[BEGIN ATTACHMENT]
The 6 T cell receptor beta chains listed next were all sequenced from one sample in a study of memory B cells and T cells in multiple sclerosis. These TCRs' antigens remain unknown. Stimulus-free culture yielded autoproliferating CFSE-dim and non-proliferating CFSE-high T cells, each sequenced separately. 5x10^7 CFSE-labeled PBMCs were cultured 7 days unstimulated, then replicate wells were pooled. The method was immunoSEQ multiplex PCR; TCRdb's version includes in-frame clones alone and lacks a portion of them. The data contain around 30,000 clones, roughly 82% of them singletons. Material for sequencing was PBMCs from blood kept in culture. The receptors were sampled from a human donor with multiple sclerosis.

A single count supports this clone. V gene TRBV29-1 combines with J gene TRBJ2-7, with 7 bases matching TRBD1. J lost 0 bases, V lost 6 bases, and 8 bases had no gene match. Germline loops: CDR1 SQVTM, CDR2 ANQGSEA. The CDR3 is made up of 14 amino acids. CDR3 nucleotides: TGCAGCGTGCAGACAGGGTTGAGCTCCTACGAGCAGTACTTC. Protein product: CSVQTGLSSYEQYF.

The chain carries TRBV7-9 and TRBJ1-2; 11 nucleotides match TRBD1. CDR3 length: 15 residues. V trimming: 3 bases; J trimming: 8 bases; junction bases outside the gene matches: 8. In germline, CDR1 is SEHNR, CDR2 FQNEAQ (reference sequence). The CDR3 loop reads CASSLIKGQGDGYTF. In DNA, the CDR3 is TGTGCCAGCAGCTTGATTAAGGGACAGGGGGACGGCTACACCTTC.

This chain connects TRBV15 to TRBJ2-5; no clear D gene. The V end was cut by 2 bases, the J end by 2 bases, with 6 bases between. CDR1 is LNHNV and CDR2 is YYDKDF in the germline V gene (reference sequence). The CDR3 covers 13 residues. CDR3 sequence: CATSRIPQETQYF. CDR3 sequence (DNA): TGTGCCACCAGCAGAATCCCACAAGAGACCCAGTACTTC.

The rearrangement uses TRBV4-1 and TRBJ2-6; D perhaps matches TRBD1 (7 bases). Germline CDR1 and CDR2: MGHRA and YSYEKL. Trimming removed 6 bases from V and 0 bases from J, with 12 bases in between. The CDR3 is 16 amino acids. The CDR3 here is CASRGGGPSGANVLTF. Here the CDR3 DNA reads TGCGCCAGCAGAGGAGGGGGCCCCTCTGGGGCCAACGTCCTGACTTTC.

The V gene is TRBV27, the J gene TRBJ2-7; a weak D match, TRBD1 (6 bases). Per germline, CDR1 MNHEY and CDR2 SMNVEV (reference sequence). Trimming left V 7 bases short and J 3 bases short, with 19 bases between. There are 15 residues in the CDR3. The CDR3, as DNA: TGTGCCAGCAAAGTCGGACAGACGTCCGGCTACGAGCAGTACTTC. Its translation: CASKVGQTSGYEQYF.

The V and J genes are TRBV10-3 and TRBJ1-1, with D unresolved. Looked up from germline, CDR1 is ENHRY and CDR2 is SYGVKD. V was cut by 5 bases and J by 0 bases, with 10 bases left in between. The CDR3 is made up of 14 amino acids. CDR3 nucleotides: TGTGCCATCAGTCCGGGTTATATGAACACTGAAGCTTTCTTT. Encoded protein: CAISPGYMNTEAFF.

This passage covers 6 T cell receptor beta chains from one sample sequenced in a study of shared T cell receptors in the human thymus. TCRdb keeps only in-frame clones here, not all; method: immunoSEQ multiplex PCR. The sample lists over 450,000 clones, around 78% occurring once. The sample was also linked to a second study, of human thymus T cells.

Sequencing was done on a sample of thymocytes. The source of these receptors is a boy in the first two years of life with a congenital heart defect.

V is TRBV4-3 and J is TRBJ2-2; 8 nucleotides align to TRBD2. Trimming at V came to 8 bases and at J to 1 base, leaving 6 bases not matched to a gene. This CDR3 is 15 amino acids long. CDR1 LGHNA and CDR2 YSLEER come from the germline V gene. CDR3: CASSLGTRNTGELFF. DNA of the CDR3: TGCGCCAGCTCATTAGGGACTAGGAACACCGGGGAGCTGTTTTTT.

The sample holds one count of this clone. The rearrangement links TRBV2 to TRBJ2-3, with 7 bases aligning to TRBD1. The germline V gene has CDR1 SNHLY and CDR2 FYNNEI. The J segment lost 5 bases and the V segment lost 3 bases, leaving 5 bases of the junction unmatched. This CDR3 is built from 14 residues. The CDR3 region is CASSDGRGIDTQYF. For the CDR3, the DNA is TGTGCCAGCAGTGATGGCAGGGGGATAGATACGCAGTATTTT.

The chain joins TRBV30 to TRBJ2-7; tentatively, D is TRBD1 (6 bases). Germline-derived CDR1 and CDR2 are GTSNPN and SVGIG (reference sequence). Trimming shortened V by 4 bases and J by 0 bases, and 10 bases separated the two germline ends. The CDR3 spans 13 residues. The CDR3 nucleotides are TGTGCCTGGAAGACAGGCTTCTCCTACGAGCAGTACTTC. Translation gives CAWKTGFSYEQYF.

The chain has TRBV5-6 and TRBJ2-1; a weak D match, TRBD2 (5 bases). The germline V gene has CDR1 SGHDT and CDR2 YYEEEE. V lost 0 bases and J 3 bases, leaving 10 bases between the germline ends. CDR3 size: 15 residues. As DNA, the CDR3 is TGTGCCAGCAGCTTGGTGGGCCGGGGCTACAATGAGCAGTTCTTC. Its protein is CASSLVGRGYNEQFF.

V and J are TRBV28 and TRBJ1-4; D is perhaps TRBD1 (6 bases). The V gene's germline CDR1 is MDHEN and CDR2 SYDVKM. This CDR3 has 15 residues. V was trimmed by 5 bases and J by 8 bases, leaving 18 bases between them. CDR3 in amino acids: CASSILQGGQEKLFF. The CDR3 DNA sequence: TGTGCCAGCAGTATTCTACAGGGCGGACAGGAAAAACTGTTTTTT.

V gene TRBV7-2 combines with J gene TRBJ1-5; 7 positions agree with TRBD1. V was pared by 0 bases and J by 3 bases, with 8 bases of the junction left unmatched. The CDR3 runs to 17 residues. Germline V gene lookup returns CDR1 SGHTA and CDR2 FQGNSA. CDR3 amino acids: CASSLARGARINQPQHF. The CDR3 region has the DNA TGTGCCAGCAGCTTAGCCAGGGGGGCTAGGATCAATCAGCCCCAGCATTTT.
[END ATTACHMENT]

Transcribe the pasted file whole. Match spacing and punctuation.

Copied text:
The 6 T cell receptor beta chains listed next were all sequenced from one sample in a study of memory B cells and T cells in multiple sclerosis. These TCRs' antigens remain unknown. Stimulus-free culture yielded autoproliferating CFSE-dim and non-proliferating CFSE-high T cells, each sequenced separately. 5x10^7 CFSE-labeled PBMCs were cultured 7 days unstimulated, then replicate wells were pooled. The method was immunoSEQ multiplex PCR; TCRdb's version includes in-frame clones alone and lacks a portion of them. The data contain around 30,000 clones, roughly 82% of them singletons. Material for sequencing was PBMCs from blood kept in culture. The receptors were sampled from a human donor with multiple sclerosis.

A single count supports this clone. V gene TRBV29-1 combines with J gene TRBJ2-7, with 7 bases matching TRBD1. J lost 0 bases, V lost 6 bases, and 8 bases had no gene match. Germline loops: CDR1 SQVTM, CDR2 ANQGSEA. The CDR3 is made up of 14 amino acids. CDR3 nucleotides: TGCAGCGTGCAGACAGGGTTGAGCTCCTACGAGCAGTACTTC. Protein product: CSVQTGLSSYEQYF.

The chain carries TRBV7-9 and TRBJ1-2; 11 nucleotides match TRBD1. CDR3 length: 15 residues. V trimming: 3 bases; J trimming: 8 bases; junction bases outside the gene matches: 8. In germline, CDR1 is SEHNR, CDR2 FQNEAQ (reference sequence). The CDR3 loop reads CASSLIKGQGDGYTF. In DNA, the CDR3 is TGTGCCAGCAGCTTGATTAAGGGACAGGGGGACGGCTACACCTTC.

This chain connects TRBV15 to TRBJ2-5; no clear D gene. The V end was cut by 2 bases, the J end by 2 bases, with 6 bases between. CDR1 is LNHNV and CDR2 is YYDKDF in the germline V gene (reference sequence). The CDR3 covers 13 residues. CDR3 sequence: CATSRIPQETQYF. CDR3 sequence (DNA): TGTGCCACCAGCAGAATCCCACAAGAGACCCAGTACTTC.

The rearrangement uses TRBV4-1 and TRBJ2-6; D perhaps matches TRBD1 (7 bases). Germline CDR1 and CDR2: MGHRA and YSYEKL. Trimming removed 6 bases from V and 0 bases from J, with 12 bases in between. The CDR3 is 16 amino acids. The CDR3 here is CASRGGGPSGANVLTF. Here the CDR3 DNA reads TGCGCCAGCAGAGGAGGGGGCCCCTCTGGGGCCAACGTCCTGACTTTC.

The V gene is TRBV27, the J gene TRBJ2-7; a weak D match, TRBD1 (6 bases). Per germline, CDR1 MNHEY and CDR2 SMNVEV (reference sequence). Trimming left V 7 bases short and J 3 bases short, with 19 bases between. There are 15 residues in the CDR3. The CDR3, as DNA: TGTGCCAGCAAAGTCGGACAGACGTCCGGCTACGAGCAGTACTTC. Its translation: CASKVGQTSGYEQYF.

The V and J genes are TRBV10-3 and TRBJ1-1, with D unresolved. Looked up from germline, CDR1 is ENHRY and CDR2 is SYGVKD. V was cut by 5 bases and J by 0 bases, with 10 bases left in between. The CDR3 is made up of 14 amino acids. CDR3 nucleotides: TGTGCCATCAGTCCGGGTTATATGAACACTGAAGCTTTCTTT. Encoded protein: CAISPGYMNTEAFF.

This passage covers 6 T cell receptor beta chains from one sample sequenced in a study of shared T cell receptors in the human thymus. TCRdb keeps only in-frame clones here, not all; method: immunoSEQ multiplex PCR. The sample lists over 450,000 clones, around 78% occurring once. The sample was also linked to a second study, of human thymus T cells.

Sequencing was done on a sample of thymocytes. The source of these receptors is a boy in the first two years of life with a congenital heart defect.

V is TRBV4-3 and J is TRBJ2-2; 8 nucleotides align to TRBD2. Trimming at V came to 8 bases and at J to 1 base, leaving 6 bases not matched to a gene. This CDR3 is 15 amino acids long. CDR1 LGHNA and CDR2 YSLEER come from the germline V gene. CDR3: CASSLGTRNTGELFF. DNA of the CDR3: TGCGCCAGCTCATTAGGGACTAGGAACACCGGGGAGCTGTTTTTT.

The sample holds one count of this clone. The rearrangement links TRBV2 to TRBJ2-3, with 7 bases aligning to TRBD1. The germline V gene has CDR1 SNHLY and CDR2 FYNNEI. The J segment lost 5 bases and the V segment lost 3 bases, leaving 5 bases of the junction unmatched. This CDR3 is built from 14 residues. The CDR3 region is CASSDGRGIDTQYF. For the CDR3, the DNA is TGTGCCAGCAGTGATGGCAGGGGGATAGATACGCAGTATTTT.

The chain joins TRBV30 to TRBJ2-7; tentatively, D is TRBD1 (6 bases). Germline-derived CDR1 and CDR2 are GTSNPN and SVGIG (reference sequence). Trimming shortened V by 4 bases and J by 0 bases, and 10 bases separated the two germline ends. The CDR3 spans 13 residues. The CDR3 nucleotides are TGTGCCTGGAAGACAGGCTTCTCCTACGAGCAGTACTTC. Translation gives CAWKTGFSYEQYF.

The chain has TRBV5-6 and TRBJ2-1; a weak D match, TRBD2 (5 bases). The germline V gene has CDR1 SGHDT and CDR2 YYEEEE. V lost 0 bases and J 3 bases, leaving 10 bases between the germline ends. CDR3 size: 15 residues. As DNA, the CDR3 is TGTGCCAGCAGCTTGGTGGGCCGGGGCTACAATGAGCAGTTCTTC. Its protein is CASSLVGRGYNEQFF.

V and J are TRBV28 and TRBJ1-4; D is perhaps TRBD1 (6 bases). The V gene's germline CDR1 is MDHEN and CDR2 SYDVKM. This CDR3 has 15 residues. V was trimmed by 5 bases and J by 8 bases, leaving 18 bases between them. CDR3 in amino acids: CASSILQGGQEKLFF. The CDR3 DNA sequence: TGTGCCAGCAGTATTCTACAGGGCGGACAGGAAAAACTGTTTTTT.

V gene TRBV7-2 combines with J gene TRBJ1-5; 7 positions agree with TRBD1. V was pared by 0 bases and J by 3 bases, with 8 bases of the junction left unmatched. The CDR3 runs to 17 residues. Germline V gene lookup returns CDR1 SGHTA and CDR2 FQGNSA. CDR3 amino acids: CASSLARGARINQPQHF. The CDR3 region has the DNA TGTGCCAGCAGCTTAGCCAGGGGGGCTAGGATCAATCAGCCCCAGCATTTT.